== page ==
Clara and Edwin Strasenburgh Fund and Marion Stratton Gould Fund
Director Emeritus Grant Holcomb speaks about this object.
Born in Germany, Albert Bierstadt became the most successful, famous and arguably the best painter of the American west in the 19th century. If Walt Whitman celebrated the western landscape in his poetry, so, too, did Bierstadt in his paintings of the Rocky Mountains, Yosemite Valley and the Sierra Nevada Mountains---paintings that helped initiate the legislation that later established our National Parks system.
Bierstadt made two trips west (one in 1859, the other in 1863), and each time he went with survey expeditions on the overland wagon routes. There he painted what he considered to be the finest landscape views found anywhere in the entire world. He wrote: “Nowhere… is there scenery whose grandeur for one moment can be compared to that of the Sierra Madre in the Yosemite district.”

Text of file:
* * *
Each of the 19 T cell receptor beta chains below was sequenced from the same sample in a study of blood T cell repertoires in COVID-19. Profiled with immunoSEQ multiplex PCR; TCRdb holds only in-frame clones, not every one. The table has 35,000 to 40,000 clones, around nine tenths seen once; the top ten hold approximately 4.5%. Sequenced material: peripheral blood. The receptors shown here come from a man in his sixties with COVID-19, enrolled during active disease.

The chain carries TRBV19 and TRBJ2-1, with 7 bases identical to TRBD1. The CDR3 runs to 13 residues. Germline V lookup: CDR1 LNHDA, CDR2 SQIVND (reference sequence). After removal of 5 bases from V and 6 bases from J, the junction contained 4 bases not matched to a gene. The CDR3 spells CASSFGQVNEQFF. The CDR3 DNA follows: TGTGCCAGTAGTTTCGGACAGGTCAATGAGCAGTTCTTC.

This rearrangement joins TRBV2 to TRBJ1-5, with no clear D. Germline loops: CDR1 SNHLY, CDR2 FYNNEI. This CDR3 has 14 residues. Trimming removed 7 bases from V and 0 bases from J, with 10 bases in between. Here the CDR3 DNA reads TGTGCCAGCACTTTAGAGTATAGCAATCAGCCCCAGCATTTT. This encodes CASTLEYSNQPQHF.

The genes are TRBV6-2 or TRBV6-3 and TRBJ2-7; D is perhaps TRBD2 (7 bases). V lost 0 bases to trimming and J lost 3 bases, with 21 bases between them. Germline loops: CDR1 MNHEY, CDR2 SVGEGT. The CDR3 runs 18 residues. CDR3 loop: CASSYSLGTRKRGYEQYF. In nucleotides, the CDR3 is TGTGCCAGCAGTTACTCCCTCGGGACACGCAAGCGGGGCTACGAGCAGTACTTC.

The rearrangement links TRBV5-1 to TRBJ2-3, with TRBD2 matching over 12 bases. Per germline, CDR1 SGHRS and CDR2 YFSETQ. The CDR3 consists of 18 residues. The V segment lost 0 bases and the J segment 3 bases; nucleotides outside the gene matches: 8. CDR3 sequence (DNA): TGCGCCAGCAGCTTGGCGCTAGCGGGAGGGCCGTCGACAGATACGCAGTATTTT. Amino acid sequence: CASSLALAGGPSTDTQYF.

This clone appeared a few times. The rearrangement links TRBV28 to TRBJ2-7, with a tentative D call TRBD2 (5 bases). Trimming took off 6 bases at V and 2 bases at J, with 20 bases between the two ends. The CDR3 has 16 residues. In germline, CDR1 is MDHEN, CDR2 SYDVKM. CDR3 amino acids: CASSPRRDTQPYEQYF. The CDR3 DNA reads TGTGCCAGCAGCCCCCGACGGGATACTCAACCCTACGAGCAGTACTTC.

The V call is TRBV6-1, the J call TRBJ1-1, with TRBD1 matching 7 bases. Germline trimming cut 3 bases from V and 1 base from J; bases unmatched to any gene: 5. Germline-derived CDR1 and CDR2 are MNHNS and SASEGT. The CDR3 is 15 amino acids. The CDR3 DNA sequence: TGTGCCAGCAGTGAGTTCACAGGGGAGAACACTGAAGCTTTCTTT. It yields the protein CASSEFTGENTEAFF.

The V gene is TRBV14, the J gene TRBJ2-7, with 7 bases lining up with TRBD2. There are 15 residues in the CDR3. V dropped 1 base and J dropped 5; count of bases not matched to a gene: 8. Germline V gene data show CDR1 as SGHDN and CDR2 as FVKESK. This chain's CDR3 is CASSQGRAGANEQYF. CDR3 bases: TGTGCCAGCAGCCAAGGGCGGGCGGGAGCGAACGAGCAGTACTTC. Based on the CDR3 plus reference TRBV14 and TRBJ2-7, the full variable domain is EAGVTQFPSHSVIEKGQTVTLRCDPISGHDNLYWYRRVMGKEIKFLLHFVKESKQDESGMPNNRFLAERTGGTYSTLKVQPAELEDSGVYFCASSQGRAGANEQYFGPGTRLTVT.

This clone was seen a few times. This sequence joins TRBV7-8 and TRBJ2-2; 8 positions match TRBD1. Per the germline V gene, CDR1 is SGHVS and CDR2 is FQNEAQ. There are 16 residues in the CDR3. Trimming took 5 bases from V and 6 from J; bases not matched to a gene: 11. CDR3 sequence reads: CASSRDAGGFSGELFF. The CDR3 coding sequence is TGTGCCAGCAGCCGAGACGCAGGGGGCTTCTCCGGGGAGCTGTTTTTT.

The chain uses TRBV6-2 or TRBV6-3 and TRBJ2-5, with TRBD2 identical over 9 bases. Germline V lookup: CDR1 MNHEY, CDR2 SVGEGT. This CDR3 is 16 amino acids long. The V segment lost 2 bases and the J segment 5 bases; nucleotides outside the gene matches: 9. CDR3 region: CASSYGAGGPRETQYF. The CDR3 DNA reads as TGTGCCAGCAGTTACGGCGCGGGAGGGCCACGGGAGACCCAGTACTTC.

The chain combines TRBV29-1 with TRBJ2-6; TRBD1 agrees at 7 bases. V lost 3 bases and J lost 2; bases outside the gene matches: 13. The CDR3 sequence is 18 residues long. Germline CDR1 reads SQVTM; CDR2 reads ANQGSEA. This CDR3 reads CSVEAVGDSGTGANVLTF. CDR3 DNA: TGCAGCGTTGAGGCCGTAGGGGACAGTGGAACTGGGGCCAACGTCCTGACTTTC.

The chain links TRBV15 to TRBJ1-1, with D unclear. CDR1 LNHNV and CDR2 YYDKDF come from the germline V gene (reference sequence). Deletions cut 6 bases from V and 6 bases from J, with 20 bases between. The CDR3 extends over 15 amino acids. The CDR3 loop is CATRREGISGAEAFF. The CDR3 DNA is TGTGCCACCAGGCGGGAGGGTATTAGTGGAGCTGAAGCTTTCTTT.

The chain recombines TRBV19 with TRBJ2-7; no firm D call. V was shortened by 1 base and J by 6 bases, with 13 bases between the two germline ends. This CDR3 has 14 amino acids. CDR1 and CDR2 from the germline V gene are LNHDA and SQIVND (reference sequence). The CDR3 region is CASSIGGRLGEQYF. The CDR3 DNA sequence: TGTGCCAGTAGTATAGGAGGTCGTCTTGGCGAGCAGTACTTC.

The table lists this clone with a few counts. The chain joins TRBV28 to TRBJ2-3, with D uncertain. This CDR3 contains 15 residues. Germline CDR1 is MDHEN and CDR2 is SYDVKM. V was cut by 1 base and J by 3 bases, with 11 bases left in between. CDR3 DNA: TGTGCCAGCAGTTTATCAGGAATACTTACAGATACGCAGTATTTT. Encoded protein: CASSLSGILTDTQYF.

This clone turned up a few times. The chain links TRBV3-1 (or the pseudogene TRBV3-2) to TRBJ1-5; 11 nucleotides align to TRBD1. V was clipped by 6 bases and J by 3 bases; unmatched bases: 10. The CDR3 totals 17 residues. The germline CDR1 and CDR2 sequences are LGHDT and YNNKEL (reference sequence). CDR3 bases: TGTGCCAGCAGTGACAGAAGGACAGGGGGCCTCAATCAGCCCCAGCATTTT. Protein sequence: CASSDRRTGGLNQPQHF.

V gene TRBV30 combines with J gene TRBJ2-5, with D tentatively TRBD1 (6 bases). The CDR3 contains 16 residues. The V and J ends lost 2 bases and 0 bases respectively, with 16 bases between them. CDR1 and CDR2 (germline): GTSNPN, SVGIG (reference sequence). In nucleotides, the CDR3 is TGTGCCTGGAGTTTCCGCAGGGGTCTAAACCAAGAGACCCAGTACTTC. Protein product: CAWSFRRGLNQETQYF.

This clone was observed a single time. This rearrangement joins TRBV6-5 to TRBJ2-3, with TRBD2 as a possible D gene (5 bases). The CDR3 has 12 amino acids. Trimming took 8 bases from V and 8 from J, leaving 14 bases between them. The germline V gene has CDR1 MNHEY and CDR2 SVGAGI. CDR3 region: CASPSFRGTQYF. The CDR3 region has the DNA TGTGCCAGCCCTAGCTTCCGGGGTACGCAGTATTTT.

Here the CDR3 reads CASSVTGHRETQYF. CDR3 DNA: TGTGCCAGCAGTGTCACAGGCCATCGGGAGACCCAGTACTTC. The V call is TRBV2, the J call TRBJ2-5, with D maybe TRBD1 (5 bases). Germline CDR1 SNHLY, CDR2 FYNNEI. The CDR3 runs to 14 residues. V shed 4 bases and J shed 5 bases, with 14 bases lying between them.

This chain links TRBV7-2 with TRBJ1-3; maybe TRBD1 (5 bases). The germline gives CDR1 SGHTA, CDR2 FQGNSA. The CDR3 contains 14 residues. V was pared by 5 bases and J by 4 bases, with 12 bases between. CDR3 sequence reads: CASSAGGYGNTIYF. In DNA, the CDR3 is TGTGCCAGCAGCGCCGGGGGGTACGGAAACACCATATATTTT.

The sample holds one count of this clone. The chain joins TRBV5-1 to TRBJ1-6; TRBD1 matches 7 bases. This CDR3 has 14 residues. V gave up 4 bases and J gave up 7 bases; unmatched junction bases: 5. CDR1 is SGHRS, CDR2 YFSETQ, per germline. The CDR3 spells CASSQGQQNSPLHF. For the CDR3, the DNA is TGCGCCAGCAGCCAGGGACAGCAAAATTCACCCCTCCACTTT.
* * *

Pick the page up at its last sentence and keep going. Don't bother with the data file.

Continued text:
The Sierras Near Lake Tahoe has a freshness and an immediacy often lacking in the artist’s larger, melodramatic, western pictures. Though small by comparison to those “acres of canvas”, the Gallery painting fully captures the vastness, the plentitude and sense of astonishment that immediately captivated the artist. Fertile valleys, ancient trees and sublime mountain ranges reflected 19th century religious values (America as a new Eden, for example) as well as nationalistic pride.
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